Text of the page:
The condition of a coin, in relation to the amount of wear it has received in circulation, is paramount to it's value to a coin collector or dealer. A common coin in uncirculated condition is often worth more than a scarce or rare coin in poor conition.
Whilst coin grading is not an exact science, the following descriptions, which we have used for the past thirty years or more, should help as an accurate guide when buying coins unseen and to what you should expect to receive.
POOR (P) = Most or all lettering and design not visable/very worn. Usually only rare coins have value to collectors and dealers in this condition.
NEAR FINE (NF) or ALMOST FINE (AF) = Part of lettering or principal design not clear.
FINE (F) = Date, all lettering and principal design clear and sharp.
VERY FINE (VF) = Wear on only the highest points of a coin and of pleasing appearance.
EXTREMELY FINE (EF) = Very slight wear only on the highest points of a coin.
UNCIRCULATED (UNC) = Never been in circulation. Sometimes listed with varying degrees of lustre when describing copper or bronze coins (a copper or bronze coin with some lustre is worth more than the same coin with no lustre).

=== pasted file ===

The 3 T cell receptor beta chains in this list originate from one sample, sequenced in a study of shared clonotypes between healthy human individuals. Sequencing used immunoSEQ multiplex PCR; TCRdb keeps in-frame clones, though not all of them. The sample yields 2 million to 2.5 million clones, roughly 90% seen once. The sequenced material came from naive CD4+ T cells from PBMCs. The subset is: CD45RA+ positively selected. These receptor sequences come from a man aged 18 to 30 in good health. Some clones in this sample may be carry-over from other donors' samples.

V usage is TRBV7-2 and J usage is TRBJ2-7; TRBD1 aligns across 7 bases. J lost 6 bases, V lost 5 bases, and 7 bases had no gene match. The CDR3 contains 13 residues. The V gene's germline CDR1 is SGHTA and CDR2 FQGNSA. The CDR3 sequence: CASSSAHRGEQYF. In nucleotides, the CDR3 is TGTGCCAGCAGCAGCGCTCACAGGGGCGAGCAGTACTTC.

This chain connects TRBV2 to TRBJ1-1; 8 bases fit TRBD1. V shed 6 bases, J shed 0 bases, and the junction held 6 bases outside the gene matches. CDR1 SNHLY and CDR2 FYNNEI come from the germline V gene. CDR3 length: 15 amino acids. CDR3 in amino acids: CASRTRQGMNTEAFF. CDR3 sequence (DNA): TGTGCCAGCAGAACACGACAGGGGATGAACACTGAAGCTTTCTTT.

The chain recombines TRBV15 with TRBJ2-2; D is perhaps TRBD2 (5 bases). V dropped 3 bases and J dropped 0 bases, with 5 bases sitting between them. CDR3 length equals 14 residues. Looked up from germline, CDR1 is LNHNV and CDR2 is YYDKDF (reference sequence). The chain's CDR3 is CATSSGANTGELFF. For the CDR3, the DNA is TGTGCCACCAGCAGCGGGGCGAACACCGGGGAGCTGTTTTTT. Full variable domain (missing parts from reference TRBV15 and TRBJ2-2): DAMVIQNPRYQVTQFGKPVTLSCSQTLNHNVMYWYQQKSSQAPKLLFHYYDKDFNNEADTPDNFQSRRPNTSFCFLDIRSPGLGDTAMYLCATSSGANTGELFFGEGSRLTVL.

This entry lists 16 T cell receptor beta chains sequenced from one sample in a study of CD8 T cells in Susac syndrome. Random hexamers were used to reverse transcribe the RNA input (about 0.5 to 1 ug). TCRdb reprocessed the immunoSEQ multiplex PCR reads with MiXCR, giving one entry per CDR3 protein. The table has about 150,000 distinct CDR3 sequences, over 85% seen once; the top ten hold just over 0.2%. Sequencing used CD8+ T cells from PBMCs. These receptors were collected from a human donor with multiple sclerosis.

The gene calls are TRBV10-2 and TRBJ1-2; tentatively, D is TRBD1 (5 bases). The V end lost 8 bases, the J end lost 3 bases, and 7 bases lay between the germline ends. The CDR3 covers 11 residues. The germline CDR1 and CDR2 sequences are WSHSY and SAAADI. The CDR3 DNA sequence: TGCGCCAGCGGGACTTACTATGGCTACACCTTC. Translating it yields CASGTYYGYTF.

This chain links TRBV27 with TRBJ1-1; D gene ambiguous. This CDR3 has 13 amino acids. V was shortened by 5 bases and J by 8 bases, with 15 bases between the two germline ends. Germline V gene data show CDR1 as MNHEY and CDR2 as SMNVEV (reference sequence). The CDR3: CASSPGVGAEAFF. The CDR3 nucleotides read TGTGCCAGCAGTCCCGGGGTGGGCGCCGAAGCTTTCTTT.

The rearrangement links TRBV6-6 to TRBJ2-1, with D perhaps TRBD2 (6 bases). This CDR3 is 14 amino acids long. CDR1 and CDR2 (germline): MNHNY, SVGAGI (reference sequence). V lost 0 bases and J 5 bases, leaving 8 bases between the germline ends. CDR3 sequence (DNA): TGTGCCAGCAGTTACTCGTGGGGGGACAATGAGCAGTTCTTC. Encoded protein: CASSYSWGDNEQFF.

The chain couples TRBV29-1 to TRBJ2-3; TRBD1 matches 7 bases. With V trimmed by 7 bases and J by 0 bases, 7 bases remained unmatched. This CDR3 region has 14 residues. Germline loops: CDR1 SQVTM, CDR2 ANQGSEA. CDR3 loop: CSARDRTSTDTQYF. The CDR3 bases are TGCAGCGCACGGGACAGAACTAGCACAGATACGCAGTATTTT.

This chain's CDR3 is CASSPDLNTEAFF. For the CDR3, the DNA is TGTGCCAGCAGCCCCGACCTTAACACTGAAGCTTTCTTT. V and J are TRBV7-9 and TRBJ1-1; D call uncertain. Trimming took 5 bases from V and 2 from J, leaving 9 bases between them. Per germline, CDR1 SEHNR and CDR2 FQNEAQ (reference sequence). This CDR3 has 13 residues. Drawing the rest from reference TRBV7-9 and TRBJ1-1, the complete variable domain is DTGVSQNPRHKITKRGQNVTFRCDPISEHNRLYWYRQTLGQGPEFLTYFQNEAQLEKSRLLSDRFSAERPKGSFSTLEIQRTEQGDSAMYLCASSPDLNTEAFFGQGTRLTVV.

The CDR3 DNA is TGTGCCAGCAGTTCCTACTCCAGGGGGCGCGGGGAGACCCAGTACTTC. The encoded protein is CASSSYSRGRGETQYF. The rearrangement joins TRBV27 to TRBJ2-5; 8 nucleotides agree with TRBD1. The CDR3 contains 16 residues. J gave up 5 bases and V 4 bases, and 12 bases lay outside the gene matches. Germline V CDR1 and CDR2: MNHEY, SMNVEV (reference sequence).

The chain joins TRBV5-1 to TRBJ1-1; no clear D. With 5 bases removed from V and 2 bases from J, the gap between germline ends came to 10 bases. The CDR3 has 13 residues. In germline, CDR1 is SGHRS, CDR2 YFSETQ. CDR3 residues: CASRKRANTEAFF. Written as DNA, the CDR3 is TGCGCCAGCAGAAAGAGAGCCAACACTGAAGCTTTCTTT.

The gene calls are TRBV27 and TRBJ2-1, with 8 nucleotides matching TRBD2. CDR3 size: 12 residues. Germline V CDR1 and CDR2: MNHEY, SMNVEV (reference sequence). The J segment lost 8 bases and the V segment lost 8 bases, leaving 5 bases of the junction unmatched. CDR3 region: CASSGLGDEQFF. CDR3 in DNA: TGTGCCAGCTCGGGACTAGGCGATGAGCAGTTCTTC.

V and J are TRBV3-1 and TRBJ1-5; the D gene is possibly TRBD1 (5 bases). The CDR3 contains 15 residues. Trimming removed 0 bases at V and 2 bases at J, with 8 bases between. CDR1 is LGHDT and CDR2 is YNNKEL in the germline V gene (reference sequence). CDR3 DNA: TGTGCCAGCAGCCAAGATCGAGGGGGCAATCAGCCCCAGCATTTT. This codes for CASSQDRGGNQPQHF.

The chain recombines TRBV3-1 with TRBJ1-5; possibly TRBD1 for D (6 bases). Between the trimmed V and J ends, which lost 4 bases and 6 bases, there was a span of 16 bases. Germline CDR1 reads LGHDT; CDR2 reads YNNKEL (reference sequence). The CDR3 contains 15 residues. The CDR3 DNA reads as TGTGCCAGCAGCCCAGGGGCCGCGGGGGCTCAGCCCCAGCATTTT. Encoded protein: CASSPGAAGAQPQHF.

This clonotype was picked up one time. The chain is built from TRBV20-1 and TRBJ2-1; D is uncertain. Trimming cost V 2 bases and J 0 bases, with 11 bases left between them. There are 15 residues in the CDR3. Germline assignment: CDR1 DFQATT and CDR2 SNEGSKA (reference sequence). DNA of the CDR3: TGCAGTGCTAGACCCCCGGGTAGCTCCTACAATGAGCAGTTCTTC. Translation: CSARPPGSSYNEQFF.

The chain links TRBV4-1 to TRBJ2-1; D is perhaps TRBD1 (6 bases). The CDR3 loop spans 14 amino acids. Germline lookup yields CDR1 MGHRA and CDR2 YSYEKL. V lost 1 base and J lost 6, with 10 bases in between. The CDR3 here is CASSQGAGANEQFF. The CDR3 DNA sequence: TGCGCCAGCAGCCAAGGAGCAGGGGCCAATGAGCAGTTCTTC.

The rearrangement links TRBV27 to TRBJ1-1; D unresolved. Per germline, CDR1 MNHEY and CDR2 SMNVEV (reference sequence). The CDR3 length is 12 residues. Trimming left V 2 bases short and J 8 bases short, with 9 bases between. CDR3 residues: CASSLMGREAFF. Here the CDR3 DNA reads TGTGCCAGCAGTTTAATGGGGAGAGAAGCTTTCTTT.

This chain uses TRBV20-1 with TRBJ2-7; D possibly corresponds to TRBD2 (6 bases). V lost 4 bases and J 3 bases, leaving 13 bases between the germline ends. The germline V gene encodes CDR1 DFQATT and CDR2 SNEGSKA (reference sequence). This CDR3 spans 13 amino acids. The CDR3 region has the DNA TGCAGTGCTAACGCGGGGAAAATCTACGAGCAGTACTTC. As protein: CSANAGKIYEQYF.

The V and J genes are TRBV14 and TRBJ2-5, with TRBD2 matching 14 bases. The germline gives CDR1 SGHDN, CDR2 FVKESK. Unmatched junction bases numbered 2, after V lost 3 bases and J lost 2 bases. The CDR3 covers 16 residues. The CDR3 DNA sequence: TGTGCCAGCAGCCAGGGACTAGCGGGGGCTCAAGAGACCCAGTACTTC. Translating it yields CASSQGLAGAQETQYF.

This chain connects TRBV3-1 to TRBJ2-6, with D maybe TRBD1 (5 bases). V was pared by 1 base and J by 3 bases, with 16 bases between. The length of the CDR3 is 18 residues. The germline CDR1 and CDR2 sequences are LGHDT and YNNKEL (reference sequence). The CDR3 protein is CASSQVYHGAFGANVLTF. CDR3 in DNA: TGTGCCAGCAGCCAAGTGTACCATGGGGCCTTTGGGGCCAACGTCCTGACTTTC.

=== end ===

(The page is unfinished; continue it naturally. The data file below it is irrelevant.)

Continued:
BRILLIANT UNCIRCULATED (BU) = Mint state, full mint lustre, never been in circulation.
FDC (FDC) = A French term meaning perfect specimen. Usually only used to describe proof coins which are specially made to give a perfect mirror like finish.
Many reputable dealers also use intermediate grades as follows:
GOOD FINE (GF) = Better than Fine but not quite VF.
GOOD VERY FINE (GVF) = Better than VF but not quite EF.
GOOD EXTREMELY FINE (GEF) = Better than EF but not quite UNC or BU.
Points to Note
When two grades are given to describe a coin, e.g. GVF/EF, this means that the obverse is GVF and the reverse is EF.
The above descriptions of grading relate to single coins. When a set of coins is described they may all be stated to be in the same condition, e.g. all in Fine condition or all in UNC condition. Sets described as, for example, in Fine or better condition, means the lowest grade coin in the set is in Fine condition whilst the others in the same set are in better than Fine condition.
Always be aware of cleaned or polished coins as, unless extremely rare, they will have little value to dealers or collectors (see our guide on cleaning coins: Click Here).